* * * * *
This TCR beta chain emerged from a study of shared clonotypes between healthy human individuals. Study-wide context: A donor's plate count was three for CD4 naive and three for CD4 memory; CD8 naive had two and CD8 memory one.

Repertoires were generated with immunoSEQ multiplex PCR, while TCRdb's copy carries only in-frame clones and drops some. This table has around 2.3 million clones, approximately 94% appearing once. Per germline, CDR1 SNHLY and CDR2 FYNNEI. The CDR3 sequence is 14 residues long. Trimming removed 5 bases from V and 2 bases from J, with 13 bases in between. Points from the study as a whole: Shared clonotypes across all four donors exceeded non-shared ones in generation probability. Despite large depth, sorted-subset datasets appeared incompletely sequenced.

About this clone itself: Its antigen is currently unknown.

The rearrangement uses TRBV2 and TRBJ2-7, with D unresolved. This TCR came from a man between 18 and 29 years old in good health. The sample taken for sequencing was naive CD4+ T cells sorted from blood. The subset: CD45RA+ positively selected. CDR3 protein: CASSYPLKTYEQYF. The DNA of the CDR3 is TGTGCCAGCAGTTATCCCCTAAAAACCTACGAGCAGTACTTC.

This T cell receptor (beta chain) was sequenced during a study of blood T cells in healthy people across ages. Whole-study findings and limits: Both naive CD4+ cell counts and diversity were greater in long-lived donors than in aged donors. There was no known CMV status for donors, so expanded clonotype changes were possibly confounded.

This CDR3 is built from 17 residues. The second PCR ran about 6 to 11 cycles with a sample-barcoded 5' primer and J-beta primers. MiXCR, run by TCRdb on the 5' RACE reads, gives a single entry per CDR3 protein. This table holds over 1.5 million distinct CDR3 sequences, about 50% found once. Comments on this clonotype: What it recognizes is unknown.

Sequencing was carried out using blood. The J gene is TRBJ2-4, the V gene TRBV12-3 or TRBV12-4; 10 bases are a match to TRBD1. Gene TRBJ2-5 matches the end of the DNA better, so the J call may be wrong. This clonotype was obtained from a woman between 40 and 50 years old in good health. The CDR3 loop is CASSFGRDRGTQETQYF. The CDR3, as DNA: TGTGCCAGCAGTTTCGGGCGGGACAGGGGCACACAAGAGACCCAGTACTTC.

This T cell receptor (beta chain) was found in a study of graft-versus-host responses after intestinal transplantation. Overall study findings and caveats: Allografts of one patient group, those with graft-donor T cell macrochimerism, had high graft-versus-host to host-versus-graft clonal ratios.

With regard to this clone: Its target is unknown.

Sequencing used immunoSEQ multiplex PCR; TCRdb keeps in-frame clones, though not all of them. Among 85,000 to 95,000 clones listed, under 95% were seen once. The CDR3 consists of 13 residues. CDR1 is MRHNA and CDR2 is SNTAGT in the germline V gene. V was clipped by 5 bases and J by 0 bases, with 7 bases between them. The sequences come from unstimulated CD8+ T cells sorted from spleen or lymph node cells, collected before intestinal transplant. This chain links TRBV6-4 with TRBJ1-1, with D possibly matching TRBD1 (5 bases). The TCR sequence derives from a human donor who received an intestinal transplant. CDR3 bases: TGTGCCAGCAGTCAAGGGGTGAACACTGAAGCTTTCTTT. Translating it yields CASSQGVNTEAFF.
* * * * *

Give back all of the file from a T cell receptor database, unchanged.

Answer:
This TCR beta chain emerged from a study of shared clonotypes between healthy human individuals. Study-wide context: A donor's plate count was three for CD4 naive and three for CD4 memory; CD8 naive had two and CD8 memory one.

Repertoires were generated with immunoSEQ multiplex PCR, while TCRdb's copy carries only in-frame clones and drops some. This table has around 2.3 million clones, approximately 94% appearing once. Per germline, CDR1 SNHLY and CDR2 FYNNEI. The CDR3 sequence is 14 residues long. Trimming removed 5 bases from V and 2 bases from J, with 13 bases in between. Points from the study as a whole: Shared clonotypes across all four donors exceeded non-shared ones in generation probability. Despite large depth, sorted-subset datasets appeared incompletely sequenced.

About this clone itself: Its antigen is currently unknown.

The rearrangement uses TRBV2 and TRBJ2-7, with D unresolved. This TCR came from a man between 18 and 29 years old in good health. The sample taken for sequencing was naive CD4+ T cells sorted from blood. The subset: CD45RA+ positively selected. CDR3 protein: CASSYPLKTYEQYF. The DNA of the CDR3 is TGTGCCAGCAGTTATCCCCTAAAAACCTACGAGCAGTACTTC.

This T cell receptor (beta chain) was sequenced during a study of blood T cells in healthy people across ages. Whole-study findings and limits: Both naive CD4+ cell counts and diversity were greater in long-lived donors than in aged donors. There was no known CMV status for donors, so expanded clonotype changes were possibly confounded.

This CDR3 is built from 17 residues. The second PCR ran about 6 to 11 cycles with a sample-barcoded 5' primer and J-beta primers. MiXCR, run by TCRdb on the 5' RACE reads, gives a single entry per CDR3 protein. This table holds over 1.5 million distinct CDR3 sequences, about 50% found once. Comments on this clonotype: What it recognizes is unknown.

Sequencing was carried out using blood. The J gene is TRBJ2-4, the V gene TRBV12-3 or TRBV12-4; 10 bases are a match to TRBD1. Gene TRBJ2-5 matches the end of the DNA better, so the J call may be wrong. This clonotype was obtained from a woman between 40 and 50 years old in good health. The CDR3 loop is CASSFGRDRGTQETQYF. The CDR3, as DNA: TGTGCCAGCAGTTTCGGGCGGGACAGGGGCACACAAGAGACCCAGTACTTC.

This T cell receptor (beta chain) was found in a study of graft-versus-host responses after intestinal transplantation. Overall study findings and caveats: Allografts of one patient group, those with graft-donor T cell macrochimerism, had high graft-versus-host to host-versus-graft clonal ratios.

With regard to this clone: Its target is unknown.

Sequencing used immunoSEQ multiplex PCR; TCRdb keeps in-frame clones, though not all of them. Among 85,000 to 95,000 clones listed, under 95% were seen once. The CDR3 consists of 13 residues. CDR1 is MRHNA and CDR2 is SNTAGT in the germline V gene. V was clipped by 5 bases and J by 0 bases, with 7 bases between them. The sequences come from unstimulated CD8+ T cells sorted from spleen or lymph node cells, collected before intestinal transplant. This chain links TRBV6-4 with TRBJ1-1, with D possibly matching TRBD1 (5 bases). The TCR sequence derives from a human donor who received an intestinal transplant. CDR3 bases: TGTGCCAGCAGTCAAGGGGTGAACACTGAAGCTTTCTTT. Translating it yields CASSQGVNTEAFF.